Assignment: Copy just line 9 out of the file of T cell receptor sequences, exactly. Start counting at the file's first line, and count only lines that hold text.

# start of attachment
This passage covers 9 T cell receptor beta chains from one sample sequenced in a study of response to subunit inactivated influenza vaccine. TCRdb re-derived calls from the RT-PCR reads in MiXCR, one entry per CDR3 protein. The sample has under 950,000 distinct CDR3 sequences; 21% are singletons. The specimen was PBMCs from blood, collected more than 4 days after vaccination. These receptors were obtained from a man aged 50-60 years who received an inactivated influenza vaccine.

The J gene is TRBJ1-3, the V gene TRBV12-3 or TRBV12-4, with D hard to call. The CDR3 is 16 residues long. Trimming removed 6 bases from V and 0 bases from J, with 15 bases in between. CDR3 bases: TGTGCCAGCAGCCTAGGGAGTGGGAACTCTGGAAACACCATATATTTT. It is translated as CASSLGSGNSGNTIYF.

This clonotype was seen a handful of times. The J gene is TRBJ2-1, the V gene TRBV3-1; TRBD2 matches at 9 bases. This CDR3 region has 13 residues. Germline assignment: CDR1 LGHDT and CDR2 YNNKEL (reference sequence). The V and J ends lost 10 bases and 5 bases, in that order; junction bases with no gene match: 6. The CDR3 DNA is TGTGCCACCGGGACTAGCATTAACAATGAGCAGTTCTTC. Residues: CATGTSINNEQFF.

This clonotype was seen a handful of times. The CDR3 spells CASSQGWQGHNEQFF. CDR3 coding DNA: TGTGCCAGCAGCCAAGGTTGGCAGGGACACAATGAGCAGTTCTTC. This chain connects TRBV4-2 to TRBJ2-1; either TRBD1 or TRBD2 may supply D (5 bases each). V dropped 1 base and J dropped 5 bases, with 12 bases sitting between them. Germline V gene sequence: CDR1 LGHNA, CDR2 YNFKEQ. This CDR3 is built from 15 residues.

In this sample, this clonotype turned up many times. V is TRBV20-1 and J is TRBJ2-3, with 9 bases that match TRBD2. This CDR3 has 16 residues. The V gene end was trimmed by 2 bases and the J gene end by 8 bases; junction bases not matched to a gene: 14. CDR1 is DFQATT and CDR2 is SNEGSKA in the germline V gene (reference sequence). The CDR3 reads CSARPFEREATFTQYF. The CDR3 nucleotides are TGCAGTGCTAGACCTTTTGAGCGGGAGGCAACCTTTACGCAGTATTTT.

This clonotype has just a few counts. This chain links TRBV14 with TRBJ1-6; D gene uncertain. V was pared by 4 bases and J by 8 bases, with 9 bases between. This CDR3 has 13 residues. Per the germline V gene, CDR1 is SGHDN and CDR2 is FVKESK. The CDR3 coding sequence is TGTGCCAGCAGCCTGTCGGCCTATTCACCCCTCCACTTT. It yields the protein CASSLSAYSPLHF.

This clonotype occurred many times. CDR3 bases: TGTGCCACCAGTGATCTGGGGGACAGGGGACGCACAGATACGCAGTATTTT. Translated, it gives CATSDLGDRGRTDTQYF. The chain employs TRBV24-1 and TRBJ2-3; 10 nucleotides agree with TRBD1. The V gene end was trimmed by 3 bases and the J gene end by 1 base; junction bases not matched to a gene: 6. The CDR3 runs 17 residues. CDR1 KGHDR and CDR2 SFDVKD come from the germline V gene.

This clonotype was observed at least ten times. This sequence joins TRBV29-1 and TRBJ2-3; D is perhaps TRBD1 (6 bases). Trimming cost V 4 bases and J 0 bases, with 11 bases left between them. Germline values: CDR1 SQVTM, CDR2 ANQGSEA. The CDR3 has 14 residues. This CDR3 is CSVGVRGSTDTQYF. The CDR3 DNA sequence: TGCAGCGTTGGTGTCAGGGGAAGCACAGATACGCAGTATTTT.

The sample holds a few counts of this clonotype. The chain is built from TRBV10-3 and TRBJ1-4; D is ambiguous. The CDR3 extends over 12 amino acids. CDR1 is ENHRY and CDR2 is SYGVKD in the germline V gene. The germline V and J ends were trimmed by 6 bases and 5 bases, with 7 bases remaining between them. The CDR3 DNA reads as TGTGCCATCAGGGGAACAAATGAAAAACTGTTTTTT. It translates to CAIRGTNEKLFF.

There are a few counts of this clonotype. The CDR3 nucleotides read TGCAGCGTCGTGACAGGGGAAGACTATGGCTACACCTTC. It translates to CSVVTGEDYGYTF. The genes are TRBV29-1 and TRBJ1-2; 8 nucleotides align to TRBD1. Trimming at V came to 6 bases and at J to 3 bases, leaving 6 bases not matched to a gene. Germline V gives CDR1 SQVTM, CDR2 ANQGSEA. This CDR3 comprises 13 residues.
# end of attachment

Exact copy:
The sample holds a few counts of this clonotype. The chain is built from TRBV10-3 and TRBJ1-4; D is ambiguous. The CDR3 extends over 12 amino acids. CDR1 is ENHRY and CDR2 is SYGVKD in the germline V gene. The germline V and J ends were trimmed by 6 bases and 5 bases, with 7 bases remaining between them. The CDR3 DNA reads as TGTGCCATCAGGGGAACAAATGAAAAACTGTTTTTT. It translates to CAIRGTNEKLFF.